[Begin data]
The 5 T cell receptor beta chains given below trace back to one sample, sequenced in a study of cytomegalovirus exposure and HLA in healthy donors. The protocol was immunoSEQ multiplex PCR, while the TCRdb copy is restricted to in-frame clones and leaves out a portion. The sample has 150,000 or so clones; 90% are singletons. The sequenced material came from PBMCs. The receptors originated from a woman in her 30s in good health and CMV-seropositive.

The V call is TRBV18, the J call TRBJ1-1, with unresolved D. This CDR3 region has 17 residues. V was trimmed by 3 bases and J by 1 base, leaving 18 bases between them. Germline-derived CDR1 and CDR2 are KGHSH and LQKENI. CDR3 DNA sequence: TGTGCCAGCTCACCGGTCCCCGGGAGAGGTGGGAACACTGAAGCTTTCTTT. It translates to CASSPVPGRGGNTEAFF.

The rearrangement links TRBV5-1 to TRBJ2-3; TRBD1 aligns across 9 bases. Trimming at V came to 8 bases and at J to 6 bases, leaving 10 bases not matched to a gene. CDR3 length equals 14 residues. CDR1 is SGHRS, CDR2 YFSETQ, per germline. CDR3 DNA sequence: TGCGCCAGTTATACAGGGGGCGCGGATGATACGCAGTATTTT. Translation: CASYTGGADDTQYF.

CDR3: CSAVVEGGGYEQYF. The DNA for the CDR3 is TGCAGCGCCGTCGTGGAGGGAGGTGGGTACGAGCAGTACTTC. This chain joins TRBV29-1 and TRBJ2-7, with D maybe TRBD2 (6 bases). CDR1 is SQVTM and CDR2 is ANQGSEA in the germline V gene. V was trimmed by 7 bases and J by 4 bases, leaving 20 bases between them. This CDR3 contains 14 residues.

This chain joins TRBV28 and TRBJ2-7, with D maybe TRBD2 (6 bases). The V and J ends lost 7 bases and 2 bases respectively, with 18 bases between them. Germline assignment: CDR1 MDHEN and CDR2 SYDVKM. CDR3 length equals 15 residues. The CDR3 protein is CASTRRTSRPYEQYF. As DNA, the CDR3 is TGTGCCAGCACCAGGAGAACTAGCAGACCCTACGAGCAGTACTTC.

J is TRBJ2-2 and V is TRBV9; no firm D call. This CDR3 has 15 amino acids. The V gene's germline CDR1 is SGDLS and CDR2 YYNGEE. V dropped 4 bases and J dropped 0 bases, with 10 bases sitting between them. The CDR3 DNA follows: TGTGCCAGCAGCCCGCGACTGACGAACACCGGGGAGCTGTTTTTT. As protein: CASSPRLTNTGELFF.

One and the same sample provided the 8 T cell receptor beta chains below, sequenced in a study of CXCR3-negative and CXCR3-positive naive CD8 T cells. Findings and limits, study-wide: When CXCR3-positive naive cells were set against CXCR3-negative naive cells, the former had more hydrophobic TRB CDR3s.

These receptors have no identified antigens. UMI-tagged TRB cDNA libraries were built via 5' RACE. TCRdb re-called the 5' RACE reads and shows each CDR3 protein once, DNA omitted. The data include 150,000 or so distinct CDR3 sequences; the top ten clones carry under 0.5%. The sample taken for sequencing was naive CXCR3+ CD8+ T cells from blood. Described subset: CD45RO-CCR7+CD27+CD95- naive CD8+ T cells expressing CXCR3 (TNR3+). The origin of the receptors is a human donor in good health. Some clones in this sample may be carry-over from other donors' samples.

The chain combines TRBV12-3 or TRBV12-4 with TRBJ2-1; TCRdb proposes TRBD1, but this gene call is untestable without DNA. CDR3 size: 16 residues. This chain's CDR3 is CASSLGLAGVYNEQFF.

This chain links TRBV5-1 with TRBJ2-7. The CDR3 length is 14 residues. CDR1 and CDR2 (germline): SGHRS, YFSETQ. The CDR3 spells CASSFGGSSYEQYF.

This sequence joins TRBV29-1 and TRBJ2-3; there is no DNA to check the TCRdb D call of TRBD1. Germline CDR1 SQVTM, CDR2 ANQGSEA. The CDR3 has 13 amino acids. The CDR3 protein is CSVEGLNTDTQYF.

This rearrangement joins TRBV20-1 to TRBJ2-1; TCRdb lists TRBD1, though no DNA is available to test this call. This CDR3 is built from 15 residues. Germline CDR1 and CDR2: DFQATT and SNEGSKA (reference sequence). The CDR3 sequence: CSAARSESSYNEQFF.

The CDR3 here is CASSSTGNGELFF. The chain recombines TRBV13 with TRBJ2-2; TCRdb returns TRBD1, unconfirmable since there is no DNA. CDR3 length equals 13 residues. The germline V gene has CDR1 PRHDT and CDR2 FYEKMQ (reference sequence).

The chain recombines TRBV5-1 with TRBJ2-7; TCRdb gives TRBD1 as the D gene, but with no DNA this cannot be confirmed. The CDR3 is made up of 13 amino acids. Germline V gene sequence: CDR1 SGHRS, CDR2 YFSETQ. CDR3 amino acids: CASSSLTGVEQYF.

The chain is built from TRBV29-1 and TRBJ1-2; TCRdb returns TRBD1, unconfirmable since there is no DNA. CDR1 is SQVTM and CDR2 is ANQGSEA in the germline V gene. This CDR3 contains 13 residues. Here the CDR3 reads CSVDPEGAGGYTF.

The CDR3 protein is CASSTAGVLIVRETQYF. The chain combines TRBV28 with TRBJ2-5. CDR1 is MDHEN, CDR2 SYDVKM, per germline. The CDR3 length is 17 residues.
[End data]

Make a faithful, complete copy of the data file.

The 5 T cell receptor beta chains given below trace back to one sample, sequenced in a study of cytomegalovirus exposure and HLA in healthy donors. The protocol was immunoSEQ multiplex PCR, while the TCRdb copy is restricted to in-frame clones and leaves out a portion. The sample has 150,000 or so clones; 90% are singletons. The sequenced material came from PBMCs. The receptors originated from a woman in her 30s in good health and CMV-seropositive.

The V call is TRBV18, the J call TRBJ1-1, with unresolved D. This CDR3 region has 17 residues. V was trimmed by 3 bases and J by 1 base, leaving 18 bases between them. Germline-derived CDR1 and CDR2 are KGHSH and LQKENI. CDR3 DNA sequence: TGTGCCAGCTCACCGGTCCCCGGGAGAGGTGGGAACACTGAAGCTTTCTTT. It translates to CASSPVPGRGGNTEAFF.

The rearrangement links TRBV5-1 to TRBJ2-3; TRBD1 aligns across 9 bases. Trimming at V came to 8 bases and at J to 6 bases, leaving 10 bases not matched to a gene. CDR3 length equals 14 residues. CDR1 is SGHRS, CDR2 YFSETQ, per germline. CDR3 DNA sequence: TGCGCCAGTTATACAGGGGGCGCGGATGATACGCAGTATTTT. Translation: CASYTGGADDTQYF.

CDR3: CSAVVEGGGYEQYF. The DNA for the CDR3 is TGCAGCGCCGTCGTGGAGGGAGGTGGGTACGAGCAGTACTTC. This chain joins TRBV29-1 and TRBJ2-7, with D maybe TRBD2 (6 bases). CDR1 is SQVTM and CDR2 is ANQGSEA in the germline V gene. V was trimmed by 7 bases and J by 4 bases, leaving 20 bases between them. This CDR3 contains 14 residues.

This chain joins TRBV28 and TRBJ2-7, with D maybe TRBD2 (6 bases). The V and J ends lost 7 bases and 2 bases respectively, with 18 bases between them. Germline assignment: CDR1 MDHEN and CDR2 SYDVKM. CDR3 length equals 15 residues. The CDR3 protein is CASTRRTSRPYEQYF. As DNA, the CDR3 is TGTGCCAGCACCAGGAGAACTAGCAGACCCTACGAGCAGTACTTC.

J is TRBJ2-2 and V is TRBV9; no firm D call. This CDR3 has 15 amino acids. The V gene's germline CDR1 is SGDLS and CDR2 YYNGEE. V dropped 4 bases and J dropped 0 bases, with 10 bases sitting between them. The CDR3 DNA follows: TGTGCCAGCAGCCCGCGACTGACGAACACCGGGGAGCTGTTTTTT. As protein: CASSPRLTNTGELFF.

One and the same sample provided the 8 T cell receptor beta chains below, sequenced in a study of CXCR3-negative and CXCR3-positive naive CD8 T cells. Findings and limits, study-wide: When CXCR3-positive naive cells were set against CXCR3-negative naive cells, the former had more hydrophobic TRB CDR3s.

These receptors have no identified antigens. UMI-tagged TRB cDNA libraries were built via 5' RACE. TCRdb re-called the 5' RACE reads and shows each CDR3 protein once, DNA omitted. The data include 150,000 or so distinct CDR3 sequences; the top ten clones carry under 0.5%. The sample taken for sequencing was naive CXCR3+ CD8+ T cells from blood. Described subset: CD45RO-CCR7+CD27+CD95- naive CD8+ T cells expressing CXCR3 (TNR3+). The origin of the receptors is a human donor in good health. Some clones in this sample may be carry-over from other donors' samples.

The chain combines TRBV12-3 or TRBV12-4 with TRBJ2-1; TCRdb proposes TRBD1, but this gene call is untestable without DNA. CDR3 size: 16 residues. This chain's CDR3 is CASSLGLAGVYNEQFF.

This chain links TRBV5-1 with TRBJ2-7. The CDR3 length is 14 residues. CDR1 and CDR2 (germline): SGHRS, YFSETQ. The CDR3 spells CASSFGGSSYEQYF.

This sequence joins TRBV29-1 and TRBJ2-3; there is no DNA to check the TCRdb D call of TRBD1. Germline CDR1 SQVTM, CDR2 ANQGSEA. The CDR3 has 13 amino acids. The CDR3 protein is CSVEGLNTDTQYF.

This rearrangement joins TRBV20-1 to TRBJ2-1; TCRdb lists TRBD1, though no DNA is available to test this call. This CDR3 is built from 15 residues. Germline CDR1 and CDR2: DFQATT and SNEGSKA (reference sequence). The CDR3 sequence: CSAARSESSYNEQFF.

The CDR3 here is CASSSTGNGELFF. The chain recombines TRBV13 with TRBJ2-2; TCRdb returns TRBD1, unconfirmable since there is no DNA. CDR3 length equals 13 residues. The germline V gene has CDR1 PRHDT and CDR2 FYEKMQ (reference sequence).

The chain recombines TRBV5-1 with TRBJ2-7; TCRdb gives TRBD1 as the D gene, but with no DNA this cannot be confirmed. The CDR3 is made up of 13 amino acids. Germline V gene sequence: CDR1 SGHRS, CDR2 YFSETQ. CDR3 amino acids: CASSSLTGVEQYF.

The chain is built from TRBV29-1 and TRBJ1-2; TCRdb returns TRBD1, unconfirmable since there is no DNA. CDR1 is SQVTM and CDR2 is ANQGSEA in the germline V gene. This CDR3 contains 13 residues. Here the CDR3 reads CSVDPEGAGGYTF.

The CDR3 protein is CASSTAGVLIVRETQYF. The chain combines TRBV28 with TRBJ2-5. CDR1 is MDHEN, CDR2 SYDVKM, per germline. The CDR3 length is 17 residues.